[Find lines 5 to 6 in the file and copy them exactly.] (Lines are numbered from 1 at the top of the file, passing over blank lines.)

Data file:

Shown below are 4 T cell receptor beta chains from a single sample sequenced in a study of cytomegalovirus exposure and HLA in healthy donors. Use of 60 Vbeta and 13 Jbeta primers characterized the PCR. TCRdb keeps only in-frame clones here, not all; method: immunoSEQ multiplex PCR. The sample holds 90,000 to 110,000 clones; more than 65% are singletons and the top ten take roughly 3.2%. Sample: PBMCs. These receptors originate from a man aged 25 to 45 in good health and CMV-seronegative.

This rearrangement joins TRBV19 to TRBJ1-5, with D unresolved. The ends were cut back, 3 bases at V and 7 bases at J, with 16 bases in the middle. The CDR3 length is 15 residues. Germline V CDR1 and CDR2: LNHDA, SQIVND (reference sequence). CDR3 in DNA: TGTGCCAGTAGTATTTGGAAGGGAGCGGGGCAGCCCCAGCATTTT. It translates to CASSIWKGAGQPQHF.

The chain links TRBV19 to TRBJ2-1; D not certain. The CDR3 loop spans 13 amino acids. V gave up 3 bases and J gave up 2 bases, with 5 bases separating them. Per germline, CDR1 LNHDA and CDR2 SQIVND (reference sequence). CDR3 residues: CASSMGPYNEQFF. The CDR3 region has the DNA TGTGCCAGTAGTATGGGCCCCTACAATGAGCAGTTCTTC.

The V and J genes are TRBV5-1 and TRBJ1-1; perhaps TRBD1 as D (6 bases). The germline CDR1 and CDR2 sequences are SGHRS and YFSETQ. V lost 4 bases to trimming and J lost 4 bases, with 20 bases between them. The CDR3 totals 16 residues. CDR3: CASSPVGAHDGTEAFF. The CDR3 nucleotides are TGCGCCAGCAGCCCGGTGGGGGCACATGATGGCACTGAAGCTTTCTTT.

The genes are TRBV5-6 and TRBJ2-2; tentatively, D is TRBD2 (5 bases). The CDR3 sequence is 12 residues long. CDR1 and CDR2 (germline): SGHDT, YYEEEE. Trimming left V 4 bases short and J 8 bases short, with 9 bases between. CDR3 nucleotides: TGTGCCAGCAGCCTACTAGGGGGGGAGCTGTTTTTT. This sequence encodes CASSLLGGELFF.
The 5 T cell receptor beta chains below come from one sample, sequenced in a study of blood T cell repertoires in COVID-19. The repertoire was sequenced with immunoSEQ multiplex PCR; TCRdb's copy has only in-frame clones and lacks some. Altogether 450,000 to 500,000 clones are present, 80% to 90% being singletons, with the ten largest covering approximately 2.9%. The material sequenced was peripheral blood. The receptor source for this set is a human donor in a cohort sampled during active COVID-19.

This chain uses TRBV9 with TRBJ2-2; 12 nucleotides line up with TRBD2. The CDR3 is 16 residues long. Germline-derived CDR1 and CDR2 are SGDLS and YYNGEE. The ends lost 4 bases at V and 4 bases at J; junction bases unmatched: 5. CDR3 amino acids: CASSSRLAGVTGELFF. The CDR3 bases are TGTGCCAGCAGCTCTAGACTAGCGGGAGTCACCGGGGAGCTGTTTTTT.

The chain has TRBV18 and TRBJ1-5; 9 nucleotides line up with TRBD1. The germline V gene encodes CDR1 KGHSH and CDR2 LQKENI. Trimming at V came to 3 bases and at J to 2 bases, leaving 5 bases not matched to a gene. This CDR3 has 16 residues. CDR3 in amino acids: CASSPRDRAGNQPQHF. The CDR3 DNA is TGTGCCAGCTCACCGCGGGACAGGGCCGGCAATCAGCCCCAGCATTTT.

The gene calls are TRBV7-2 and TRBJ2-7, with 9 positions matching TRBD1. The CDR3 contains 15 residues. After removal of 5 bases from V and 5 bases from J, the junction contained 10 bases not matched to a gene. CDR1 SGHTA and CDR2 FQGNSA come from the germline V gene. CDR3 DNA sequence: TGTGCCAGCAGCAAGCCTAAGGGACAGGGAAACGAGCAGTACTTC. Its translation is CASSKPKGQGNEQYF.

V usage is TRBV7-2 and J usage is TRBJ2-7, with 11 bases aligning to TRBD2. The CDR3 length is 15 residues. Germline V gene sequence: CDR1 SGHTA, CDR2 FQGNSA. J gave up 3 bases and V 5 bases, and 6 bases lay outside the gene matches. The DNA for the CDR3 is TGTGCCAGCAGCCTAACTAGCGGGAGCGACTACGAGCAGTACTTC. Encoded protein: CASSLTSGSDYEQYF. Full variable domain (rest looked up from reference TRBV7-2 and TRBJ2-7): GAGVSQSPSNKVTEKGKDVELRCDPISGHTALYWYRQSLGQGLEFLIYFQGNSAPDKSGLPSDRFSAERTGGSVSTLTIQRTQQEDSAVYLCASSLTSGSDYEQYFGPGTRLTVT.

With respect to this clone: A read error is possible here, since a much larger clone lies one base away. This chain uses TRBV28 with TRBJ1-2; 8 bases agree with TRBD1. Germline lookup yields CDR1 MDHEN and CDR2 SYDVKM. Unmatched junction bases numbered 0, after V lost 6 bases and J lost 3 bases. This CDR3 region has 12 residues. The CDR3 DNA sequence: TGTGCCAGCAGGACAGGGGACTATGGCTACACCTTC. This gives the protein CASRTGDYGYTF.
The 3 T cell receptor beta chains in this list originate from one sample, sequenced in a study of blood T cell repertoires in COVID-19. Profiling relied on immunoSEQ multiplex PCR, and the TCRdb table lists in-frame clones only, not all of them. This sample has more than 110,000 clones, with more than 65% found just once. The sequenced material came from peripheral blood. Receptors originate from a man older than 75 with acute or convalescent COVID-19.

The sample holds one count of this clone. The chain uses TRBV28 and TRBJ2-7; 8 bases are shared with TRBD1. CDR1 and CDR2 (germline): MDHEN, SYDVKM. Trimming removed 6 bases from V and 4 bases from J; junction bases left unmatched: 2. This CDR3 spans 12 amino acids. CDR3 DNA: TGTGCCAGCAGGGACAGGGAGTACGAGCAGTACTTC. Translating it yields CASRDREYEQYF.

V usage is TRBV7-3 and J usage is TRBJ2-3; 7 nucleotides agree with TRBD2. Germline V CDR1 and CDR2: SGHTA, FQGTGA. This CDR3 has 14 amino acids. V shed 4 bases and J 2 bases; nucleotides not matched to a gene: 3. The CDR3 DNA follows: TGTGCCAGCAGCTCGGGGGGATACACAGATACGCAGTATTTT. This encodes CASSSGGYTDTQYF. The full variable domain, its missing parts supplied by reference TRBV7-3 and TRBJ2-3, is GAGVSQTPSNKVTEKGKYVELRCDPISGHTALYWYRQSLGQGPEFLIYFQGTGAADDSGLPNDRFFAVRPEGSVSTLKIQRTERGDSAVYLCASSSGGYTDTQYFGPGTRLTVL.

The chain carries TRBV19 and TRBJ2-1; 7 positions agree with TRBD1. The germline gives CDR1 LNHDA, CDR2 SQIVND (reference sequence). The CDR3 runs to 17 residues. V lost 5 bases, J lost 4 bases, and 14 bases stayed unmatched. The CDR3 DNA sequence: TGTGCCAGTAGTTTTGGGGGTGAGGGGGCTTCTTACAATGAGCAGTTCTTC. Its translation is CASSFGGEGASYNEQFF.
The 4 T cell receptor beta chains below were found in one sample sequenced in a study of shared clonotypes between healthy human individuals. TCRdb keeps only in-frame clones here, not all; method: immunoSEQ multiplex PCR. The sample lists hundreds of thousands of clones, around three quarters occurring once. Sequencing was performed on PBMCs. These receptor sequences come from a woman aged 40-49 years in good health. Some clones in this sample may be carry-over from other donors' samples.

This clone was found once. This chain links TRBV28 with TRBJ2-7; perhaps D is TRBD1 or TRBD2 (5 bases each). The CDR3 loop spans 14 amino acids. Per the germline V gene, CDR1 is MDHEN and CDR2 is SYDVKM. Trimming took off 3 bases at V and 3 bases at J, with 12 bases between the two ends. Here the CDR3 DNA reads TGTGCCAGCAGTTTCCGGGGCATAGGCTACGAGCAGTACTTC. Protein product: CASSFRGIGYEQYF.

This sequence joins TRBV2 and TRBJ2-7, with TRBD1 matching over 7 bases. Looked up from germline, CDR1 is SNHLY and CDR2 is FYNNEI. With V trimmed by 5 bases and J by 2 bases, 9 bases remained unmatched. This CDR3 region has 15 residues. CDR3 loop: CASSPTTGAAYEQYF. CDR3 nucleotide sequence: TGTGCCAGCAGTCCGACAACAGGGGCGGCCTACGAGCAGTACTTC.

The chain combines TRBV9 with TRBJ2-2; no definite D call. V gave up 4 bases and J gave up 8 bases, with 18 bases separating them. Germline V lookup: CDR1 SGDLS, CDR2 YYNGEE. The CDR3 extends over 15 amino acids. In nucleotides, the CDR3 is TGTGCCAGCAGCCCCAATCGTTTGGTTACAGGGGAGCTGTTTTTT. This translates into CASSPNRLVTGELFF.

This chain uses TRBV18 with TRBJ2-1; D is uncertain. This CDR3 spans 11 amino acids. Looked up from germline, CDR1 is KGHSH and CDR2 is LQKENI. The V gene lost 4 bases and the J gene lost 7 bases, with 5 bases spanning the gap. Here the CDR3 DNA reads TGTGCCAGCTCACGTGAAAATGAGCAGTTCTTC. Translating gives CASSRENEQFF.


The genes are TRBV5-6 and TRBJ2-2; tentatively, D is TRBD2 (5 bases). The CDR3 sequence is 12 residues long. CDR1 and CDR2 (germline): SGHDT, YYEEEE. Trimming left V 4 bases short and J 8 bases short, with 9 bases between. CDR3 nucleotides: TGTGCCAGCAGCCTACTAGGGGGGGAGCTGTTTTTT. This sequence encodes CASSLLGGELFF.
The 5 T cell receptor beta chains below come from one sample, sequenced in a study of blood T cell repertoires in COVID-19. The repertoire was sequenced with immunoSEQ multiplex PCR; TCRdb's copy has only in-frame clones and lacks some. Altogether 450,000 to 500,000 clones are present, 80% to 90% being singletons, with the ten largest covering approximately 2.9%. The material sequenced was peripheral blood. The receptor source for this set is a human donor in a cohort sampled during active COVID-19.